It’s been awhile since my last post, 3 weeks to be exact. It’s been a busy time and for me, and a busy time of year. There were concerts to attend, personal relationships to pursue, Game of Thrones to catch up on, and WrestleMania! Yes, even though I do not really consider myself an active wrestling fan I do get caught up once a year for WrestleMania as that’s traditionally when the company is at its best. It also helps that the NFL season is over and there’s usually a lull in television programming all around (though this year, video games have been kicking my ass). This year’s WrestleMania, like most of them, failed to live up to expectations. I think I’m in the minority when I say that, but I really didn’t enjoy it. I thought CM Punk and Chris Jericho put on a good show, and it’s always a nostalgic trip to see The Rock in action, but the rest of the card under-performed. It certainly didn’t help things when one of the better matches, featuring perhaps the company’s best worker in Daniel Bryan, lasted a mere 10 seconds or so to kick off the show. It’s one thing when an unscripted boxing match or shoot fight lasts seconds, but for a booked match like that (featuring one of the company’s major championships) to last only seconds is just cheap. Especially when several less interesting matches receive more time, or when the show stops for terrible hip hop concerts. Blah!
This isn’t about WrestleMania though, it’s about a little game called WWF: No Mercy. WrestleMania, for me, means a gathering of friends and a wrestling theme gathering pretty much requires a working Nintendo 64 and some wrestling action. This year’s event featured WCW/nWo: Revenge, No Mercy, and Virtual Pro-Wrestling 2. For fans of wrestling games, the connection is obvious. All three were developed by AKI Corporation who have become synonymous with wrestling games. American audiences were first introduced to them in 1997 when WCW vs. nWo: World Tour was released for the Nintendo 64 and was a major success. The game laid the groundwork for the company’s many future games.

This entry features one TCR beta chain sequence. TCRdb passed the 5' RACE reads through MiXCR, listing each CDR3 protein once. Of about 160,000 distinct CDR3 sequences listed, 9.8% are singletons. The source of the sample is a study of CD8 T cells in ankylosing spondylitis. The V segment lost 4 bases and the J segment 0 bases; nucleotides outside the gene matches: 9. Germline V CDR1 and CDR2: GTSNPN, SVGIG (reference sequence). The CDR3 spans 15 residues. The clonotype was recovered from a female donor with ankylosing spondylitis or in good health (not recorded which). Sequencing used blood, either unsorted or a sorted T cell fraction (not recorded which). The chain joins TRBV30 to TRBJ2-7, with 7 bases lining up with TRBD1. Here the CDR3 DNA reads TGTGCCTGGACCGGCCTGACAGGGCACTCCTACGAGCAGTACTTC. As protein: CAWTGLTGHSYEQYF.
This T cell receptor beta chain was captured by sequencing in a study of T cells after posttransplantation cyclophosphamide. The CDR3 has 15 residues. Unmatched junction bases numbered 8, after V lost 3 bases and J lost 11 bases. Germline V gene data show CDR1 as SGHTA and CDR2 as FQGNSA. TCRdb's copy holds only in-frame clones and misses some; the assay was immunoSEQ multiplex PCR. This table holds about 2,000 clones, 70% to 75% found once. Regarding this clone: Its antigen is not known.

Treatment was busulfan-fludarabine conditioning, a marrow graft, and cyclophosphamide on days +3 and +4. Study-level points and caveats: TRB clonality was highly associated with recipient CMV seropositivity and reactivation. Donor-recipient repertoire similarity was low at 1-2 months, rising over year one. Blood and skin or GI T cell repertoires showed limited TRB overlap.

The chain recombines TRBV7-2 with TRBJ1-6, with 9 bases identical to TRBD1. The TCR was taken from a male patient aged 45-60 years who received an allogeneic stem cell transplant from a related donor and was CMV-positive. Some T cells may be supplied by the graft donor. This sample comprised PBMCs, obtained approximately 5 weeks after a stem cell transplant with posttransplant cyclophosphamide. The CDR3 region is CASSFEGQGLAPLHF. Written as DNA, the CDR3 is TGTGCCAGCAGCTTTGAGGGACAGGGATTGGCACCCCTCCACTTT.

World Tour was fairly straight-forward in its game modes. It was basically just one on one, two on two, or battle royal which put four wrestlers in the ring at the same time. There were no over-the-top entrances and the single player mode just put the player up against a series of opponents culminating in a title match. The roster was huge and included all of the main wrestlers from WCW at the time and even a bunch of wrestlers from Japan. All of the wrestlers controlled the same, which is good because that’s what won fans over.
AKI’s approach to gameplay for this title revolved around the grapple button. The B button made wrestlers throw punches and kicks, but the A button caused them to tie-up by grabbing each other’s shoulders. From there, the player who initiated the grapple could initiate a move with either the A or B button plus a direction on the D-Pad for a total of 10 possible moves. Holding the grapple button caused the wrestler to use a strong grapple, opening up another 10 potential moves. Most wrestlers had several repeat moves but the potential to really flesh out an arsenal was there. And more over, the gameplay system worked. Up to this point, most wrestling games tried too hard to emulate the ever popular fighting genre of video games. This would peak with the WWF game In Your House for the Playstation, which was basically a straight-up fighting game complete with fireballs and everything. It was absolutely atrocious and not at all what wrestling fans wanted. Acclaim was the developer with the WWF license and essentially owned the wrestling video game world in America. World Tour changed that, and for the better.